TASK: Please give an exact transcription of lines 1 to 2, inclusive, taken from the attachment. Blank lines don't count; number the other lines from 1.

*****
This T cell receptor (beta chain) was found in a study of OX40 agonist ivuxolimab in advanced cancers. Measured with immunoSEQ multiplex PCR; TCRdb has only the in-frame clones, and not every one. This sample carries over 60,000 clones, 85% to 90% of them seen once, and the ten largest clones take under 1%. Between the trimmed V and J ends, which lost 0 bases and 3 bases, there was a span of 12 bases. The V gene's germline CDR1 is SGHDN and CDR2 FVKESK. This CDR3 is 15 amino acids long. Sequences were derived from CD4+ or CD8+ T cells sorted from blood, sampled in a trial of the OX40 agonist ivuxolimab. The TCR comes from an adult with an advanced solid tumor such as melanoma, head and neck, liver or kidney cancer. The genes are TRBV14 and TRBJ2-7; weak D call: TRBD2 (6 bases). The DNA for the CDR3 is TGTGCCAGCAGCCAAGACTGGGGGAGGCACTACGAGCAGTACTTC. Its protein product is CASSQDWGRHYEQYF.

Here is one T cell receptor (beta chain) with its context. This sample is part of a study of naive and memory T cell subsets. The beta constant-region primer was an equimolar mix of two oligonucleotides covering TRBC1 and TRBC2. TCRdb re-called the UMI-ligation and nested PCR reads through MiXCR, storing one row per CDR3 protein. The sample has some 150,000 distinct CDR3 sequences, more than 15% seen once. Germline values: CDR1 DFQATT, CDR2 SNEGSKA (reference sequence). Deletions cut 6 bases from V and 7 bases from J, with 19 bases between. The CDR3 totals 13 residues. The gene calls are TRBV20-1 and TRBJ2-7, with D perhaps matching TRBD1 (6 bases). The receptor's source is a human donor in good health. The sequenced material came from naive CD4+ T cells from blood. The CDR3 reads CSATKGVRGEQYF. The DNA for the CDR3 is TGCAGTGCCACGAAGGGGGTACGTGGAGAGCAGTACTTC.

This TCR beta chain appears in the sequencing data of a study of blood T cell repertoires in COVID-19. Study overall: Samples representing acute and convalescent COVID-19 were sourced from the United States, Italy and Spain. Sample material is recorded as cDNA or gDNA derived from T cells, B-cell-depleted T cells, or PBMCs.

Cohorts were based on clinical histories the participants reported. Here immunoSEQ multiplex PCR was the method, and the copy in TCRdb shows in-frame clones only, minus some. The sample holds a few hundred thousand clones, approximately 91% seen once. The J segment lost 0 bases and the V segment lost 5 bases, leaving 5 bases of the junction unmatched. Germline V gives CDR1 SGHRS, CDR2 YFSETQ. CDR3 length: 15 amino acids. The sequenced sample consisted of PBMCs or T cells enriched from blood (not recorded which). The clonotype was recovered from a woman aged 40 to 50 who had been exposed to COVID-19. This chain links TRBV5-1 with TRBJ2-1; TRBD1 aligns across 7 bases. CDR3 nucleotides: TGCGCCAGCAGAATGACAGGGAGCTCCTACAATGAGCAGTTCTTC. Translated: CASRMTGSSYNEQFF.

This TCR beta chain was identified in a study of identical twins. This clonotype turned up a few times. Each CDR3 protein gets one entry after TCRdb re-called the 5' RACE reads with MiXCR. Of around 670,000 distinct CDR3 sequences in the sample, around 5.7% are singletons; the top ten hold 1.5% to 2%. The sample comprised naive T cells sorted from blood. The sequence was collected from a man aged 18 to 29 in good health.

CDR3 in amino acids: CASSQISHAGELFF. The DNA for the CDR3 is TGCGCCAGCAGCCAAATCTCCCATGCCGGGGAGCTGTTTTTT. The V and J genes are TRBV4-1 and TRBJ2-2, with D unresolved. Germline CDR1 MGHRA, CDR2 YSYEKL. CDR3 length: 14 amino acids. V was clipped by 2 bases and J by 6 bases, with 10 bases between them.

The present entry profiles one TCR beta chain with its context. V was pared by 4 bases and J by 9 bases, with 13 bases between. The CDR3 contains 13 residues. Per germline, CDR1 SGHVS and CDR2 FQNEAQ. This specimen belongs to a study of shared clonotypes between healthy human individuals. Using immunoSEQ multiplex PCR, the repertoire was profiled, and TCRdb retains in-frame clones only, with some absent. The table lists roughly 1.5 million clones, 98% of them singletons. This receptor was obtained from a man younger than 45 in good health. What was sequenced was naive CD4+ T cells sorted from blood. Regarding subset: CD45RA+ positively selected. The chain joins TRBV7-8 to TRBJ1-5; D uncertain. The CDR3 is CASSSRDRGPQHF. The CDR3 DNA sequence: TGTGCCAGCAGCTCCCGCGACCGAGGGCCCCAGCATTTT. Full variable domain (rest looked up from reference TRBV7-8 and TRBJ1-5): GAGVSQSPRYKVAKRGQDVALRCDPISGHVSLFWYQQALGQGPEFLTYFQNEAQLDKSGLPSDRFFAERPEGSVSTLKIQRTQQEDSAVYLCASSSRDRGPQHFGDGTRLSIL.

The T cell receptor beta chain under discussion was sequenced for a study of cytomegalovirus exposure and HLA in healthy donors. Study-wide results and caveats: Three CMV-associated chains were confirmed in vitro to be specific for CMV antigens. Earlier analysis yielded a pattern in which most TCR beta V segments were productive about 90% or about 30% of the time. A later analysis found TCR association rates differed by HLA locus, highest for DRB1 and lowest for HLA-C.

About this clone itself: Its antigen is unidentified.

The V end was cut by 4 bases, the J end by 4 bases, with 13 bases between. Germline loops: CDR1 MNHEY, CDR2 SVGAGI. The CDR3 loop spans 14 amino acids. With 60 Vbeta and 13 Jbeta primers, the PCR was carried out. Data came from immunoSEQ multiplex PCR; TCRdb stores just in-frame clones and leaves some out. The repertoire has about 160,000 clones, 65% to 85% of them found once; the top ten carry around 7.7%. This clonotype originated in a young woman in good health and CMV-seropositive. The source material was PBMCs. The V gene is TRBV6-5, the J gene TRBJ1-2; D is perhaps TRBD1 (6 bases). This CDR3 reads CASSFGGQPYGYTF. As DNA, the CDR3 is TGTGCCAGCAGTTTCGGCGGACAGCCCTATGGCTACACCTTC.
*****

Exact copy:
This T cell receptor (beta chain) was found in a study of OX40 agonist ivuxolimab in advanced cancers. Measured with immunoSEQ multiplex PCR; TCRdb has only the in-frame clones, and not every one. This sample carries over 60,000 clones, 85% to 90% of them seen once, and the ten largest clones take under 1%. Between the trimmed V and J ends, which lost 0 bases and 3 bases, there was a span of 12 bases. The V gene's germline CDR1 is SGHDN and CDR2 FVKESK. This CDR3 is 15 amino acids long. Sequences were derived from CD4+ or CD8+ T cells sorted from blood, sampled in a trial of the OX40 agonist ivuxolimab. The TCR comes from an adult with an advanced solid tumor such as melanoma, head and neck, liver or kidney cancer. The genes are TRBV14 and TRBJ2-7; weak D call: TRBD2 (6 bases). The DNA for the CDR3 is TGTGCCAGCAGCCAAGACTGGGGGAGGCACTACGAGCAGTACTTC. Its protein product is CASSQDWGRHYEQYF.

Here is one T cell receptor (beta chain) with its context. This sample is part of a study of naive and memory T cell subsets. The beta constant-region primer was an equimolar mix of two oligonucleotides covering TRBC1 and TRBC2. TCRdb re-called the UMI-ligation and nested PCR reads through MiXCR, storing one row per CDR3 protein. The sample has some 150,000 distinct CDR3 sequences, more than 15% seen once. Germline values: CDR1 DFQATT, CDR2 SNEGSKA (reference sequence). Deletions cut 6 bases from V and 7 bases from J, with 19 bases between. The CDR3 totals 13 residues. The gene calls are TRBV20-1 and TRBJ2-7, with D perhaps matching TRBD1 (6 bases). The receptor's source is a human donor in good health. The sequenced material came from naive CD4+ T cells from blood. The CDR3 reads CSATKGVRGEQYF. The DNA for the CDR3 is TGCAGTGCCACGAAGGGGGTACGTGGAGAGCAGTACTTC.